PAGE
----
THE Philippine National Police (PNP) leadership has maintained that getting a search warrant is not as easy as their critics claim since judges really examine the evidence and testimonies presented by officers just like those in the series of Calabarzon anti-illegal weapons and explosives’ raids.
“With search warrants, the police simply responded to the call of our communities to be protected from individual persons found with illegal possession of firearms and explosives. If on the contrary some critics have evidence in their favor, they can go to the court to file their complaints. Otherwise, their claim of questioning the legitimacy of police operations is, as usual, left in emptiness,” said PNP spokesperson, Brigadier General Ildebrandi N. Usana.
The Police Regional Office 4-A (PRO4-A) headed by Brig. Gen. Felipe R. Natividad has been directed by PNP chief, General Debold M. Sinas to handle the questions raised by critics of their raids and the families of the slain persons.
However, Armed Forces Southern Luzon Command and spokesperson of the National Task Force to End Local Communist Armed Conflict, Lieutenant Gen. Antonio G. Parlade said they have discovered that one of the so-called ‘activists’ killed in the March 6 anti-criminality operations in Calabarzon region turned out to be Ariel Evangelista alias ‘Padua,’ said to be a member of the New People’s Army Sub-Regional Military Area, Southern Tagalog Regional Party Committee. The military presented pictures of Evangelista clutching an M-16 automatic rifle while reportedly undergoing training in an NPA camp.
Sinas has defended the series of anti-criminality raids in Calabarzon region which left at least nine suspects dead in reported gunbattles with officers saying members of the raiding team were armed with 28 search warrants for violation of Republic Act 10591 or the Comprehensive Firearms and Ammunition Regulations Act of 2013 when they raided their targets’ residences.
“What is very definite here is that they implemented search warrants which ended up in the killing of nine targets and the arrest of 15 others,” the PNP chief said.
The PNP chief said the PRO4-A director is ready to answer questions raised by militant and human rights groups regarding the series of raids.
Leftist groups and other human rights organizations called for a thorough investigation into the raids which they said left nine activists dead.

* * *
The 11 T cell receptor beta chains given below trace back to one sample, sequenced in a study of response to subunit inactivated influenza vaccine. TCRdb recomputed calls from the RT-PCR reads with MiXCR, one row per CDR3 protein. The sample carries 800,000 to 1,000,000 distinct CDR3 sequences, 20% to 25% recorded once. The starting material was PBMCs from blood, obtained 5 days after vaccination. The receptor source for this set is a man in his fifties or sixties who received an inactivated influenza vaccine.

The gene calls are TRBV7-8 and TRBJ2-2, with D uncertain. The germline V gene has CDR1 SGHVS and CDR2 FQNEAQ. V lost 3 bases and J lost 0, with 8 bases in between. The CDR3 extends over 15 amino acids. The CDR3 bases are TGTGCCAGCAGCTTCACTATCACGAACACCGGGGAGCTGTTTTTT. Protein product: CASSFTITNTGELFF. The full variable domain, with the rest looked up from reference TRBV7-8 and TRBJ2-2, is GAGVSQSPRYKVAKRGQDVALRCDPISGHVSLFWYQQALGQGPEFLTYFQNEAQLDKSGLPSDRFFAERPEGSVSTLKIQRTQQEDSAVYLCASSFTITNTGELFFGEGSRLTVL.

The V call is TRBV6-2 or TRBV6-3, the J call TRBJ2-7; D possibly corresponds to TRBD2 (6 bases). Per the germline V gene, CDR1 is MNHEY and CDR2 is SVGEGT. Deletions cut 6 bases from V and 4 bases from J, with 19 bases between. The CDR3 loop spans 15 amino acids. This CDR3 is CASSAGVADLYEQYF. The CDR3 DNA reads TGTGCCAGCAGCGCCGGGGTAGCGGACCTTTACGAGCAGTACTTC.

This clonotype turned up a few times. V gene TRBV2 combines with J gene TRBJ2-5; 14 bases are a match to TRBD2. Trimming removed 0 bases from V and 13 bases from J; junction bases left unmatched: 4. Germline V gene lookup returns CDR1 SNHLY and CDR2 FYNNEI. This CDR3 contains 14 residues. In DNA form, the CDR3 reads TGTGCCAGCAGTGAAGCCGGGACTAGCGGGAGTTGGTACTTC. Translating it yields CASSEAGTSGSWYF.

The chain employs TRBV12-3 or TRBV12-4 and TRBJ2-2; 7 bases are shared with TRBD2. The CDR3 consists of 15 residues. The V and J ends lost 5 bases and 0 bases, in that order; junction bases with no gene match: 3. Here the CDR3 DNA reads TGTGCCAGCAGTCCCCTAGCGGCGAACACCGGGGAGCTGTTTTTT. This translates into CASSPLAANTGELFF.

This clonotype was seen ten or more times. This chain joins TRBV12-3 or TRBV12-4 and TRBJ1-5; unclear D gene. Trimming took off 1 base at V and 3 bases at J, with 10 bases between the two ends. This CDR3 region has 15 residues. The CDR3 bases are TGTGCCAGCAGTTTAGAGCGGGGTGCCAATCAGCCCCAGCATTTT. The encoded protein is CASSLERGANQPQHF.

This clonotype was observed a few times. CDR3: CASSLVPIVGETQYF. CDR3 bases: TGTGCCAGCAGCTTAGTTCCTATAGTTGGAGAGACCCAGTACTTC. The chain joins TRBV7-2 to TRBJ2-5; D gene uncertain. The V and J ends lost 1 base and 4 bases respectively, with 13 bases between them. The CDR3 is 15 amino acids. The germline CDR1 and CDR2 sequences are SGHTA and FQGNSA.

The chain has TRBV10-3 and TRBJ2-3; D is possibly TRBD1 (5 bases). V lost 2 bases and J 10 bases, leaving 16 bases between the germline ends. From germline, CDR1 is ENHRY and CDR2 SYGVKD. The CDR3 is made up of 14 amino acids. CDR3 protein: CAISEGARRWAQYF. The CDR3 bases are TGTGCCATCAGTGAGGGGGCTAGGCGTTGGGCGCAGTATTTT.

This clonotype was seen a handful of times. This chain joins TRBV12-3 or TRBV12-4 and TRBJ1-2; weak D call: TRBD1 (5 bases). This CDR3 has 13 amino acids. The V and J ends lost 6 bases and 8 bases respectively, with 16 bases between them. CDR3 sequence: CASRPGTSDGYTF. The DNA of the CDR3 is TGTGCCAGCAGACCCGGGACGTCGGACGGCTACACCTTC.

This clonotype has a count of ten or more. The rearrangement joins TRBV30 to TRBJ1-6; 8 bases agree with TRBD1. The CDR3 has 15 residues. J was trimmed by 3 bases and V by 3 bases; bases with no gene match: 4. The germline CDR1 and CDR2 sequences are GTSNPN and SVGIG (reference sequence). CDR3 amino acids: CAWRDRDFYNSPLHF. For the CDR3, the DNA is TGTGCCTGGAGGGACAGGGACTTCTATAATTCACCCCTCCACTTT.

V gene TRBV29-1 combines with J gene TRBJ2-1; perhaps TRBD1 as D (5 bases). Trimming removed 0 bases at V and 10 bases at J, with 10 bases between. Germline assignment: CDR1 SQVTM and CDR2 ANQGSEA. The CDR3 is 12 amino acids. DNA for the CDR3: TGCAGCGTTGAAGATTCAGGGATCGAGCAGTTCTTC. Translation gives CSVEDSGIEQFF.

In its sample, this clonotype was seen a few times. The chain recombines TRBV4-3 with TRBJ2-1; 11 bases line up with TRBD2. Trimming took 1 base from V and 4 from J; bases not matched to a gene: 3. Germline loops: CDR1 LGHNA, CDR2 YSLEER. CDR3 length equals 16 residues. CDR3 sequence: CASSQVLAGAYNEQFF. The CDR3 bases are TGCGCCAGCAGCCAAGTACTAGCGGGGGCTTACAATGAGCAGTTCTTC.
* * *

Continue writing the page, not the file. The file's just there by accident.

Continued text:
Six of the slain persons were from Rizal, two in Batangas and one in Cavite, all killed in shootouts with police and Armed Forces operatives who simultaneously served the search warrants for violation of RA, said PRO4-A spokesperson, Lieutenant Colonel Chitadel Gaoiran.
Two of the slain suspects were identified as Ariel Evangelista and his wife Ana Mariz Lemita-Evangelista, both residents of Sitio Hulo in Barangay Calayo, Nasugbu, Batangas.
Members of the PNP Criminal Investigation and Detection Group’s Regional Field Unit 4-A, the PRO4-A Regional Mobile Force Battalion and the Nasugbu Municipal Police Station carried out the 4:40 a.m. Saturday raid on the strength of a search warrant for violation of RA 10591 and RA 9165 or the Comprehensive Dangerous Drugs Act of 2002.
Natividad said that the suspects were hit in a firefight with the raiding team and died while being taken to a nearby hospital for treatment.
The militant Karapatan group described the Evangelistas as ‘activists fighting for fishermen’s rights’ in the province.
Karapatan identified three other fatalities as Emmanuel Asuncion, said to be a Bayan Muna coordinator in Cavite; Mark Lee Bacasno and Melvin Dasigao, both said to be members of an urban poor group in Rodriguez, Rizal.
The group identified those arrested in Laguna as Kilusang Mayo Uno officer Esteban Mendoza, Bayan-Laguna spokesperson Elizabeth Camoral and one Nimfa Lanzanas who was identified as a Karapatan member.
One Eugene Eugenio was arrested in Rizal. The man was identified by Karapatan as a member of Courage or the Confederation for Unity, Recognition and Advancement of Government Employees.
Police also said that loose firearms which may have been used or may be used in the commission of crimes in Calabarzon were the main targets of the simultaneous anti-criminality raids in the region.
“The PNP stands upon the strength of our existing laws. We don’t look at individuals’ profile. We look at what they have committed and violated that have caused danger to the public which the police wants to protect,” said Brig. Gen. Usana.
The official maintained anew that getting a search warrant is not as easy as their critics claim since judges really examine the evidence and testimonies presented by officers just like those in the series of Calabarzon anti-illegal weapons and explosives’ raids.
According to Usana, Sinas has also encouraged his men to intensify their drive against violators of law, more so on the strength of either arrest or search warrants in the aftermath of the Calabarzon raids.
“That’s the mission of the PNP, and we don’t mind those criticizing the efforts of our police officers who are just doing their job to serve and protect the people,” he added.
The PNP spokesperson maintained that “issuance of search warrants is as difficult as getting arrest warrants.”
“There is deposition of witnesses and the examining judge has to make probing questions. Serving of warrants also requires the presence of at least two witnesses. The operations at the least were legitimate,” he said.
He also said the same on the filing of charges against suspects. “Pagsampa po namin ng kaso, ebidensia po ang makikita at kailangang maapreciate ng judge po. Hindi yung communist tag po. The evidence of guilt must be strong and that is what our operatives saw following the serving of the search warrants at different locations in Calabarzon. That’s how police operations work, all according to the primacy of the law.Publication Source : People's Tonight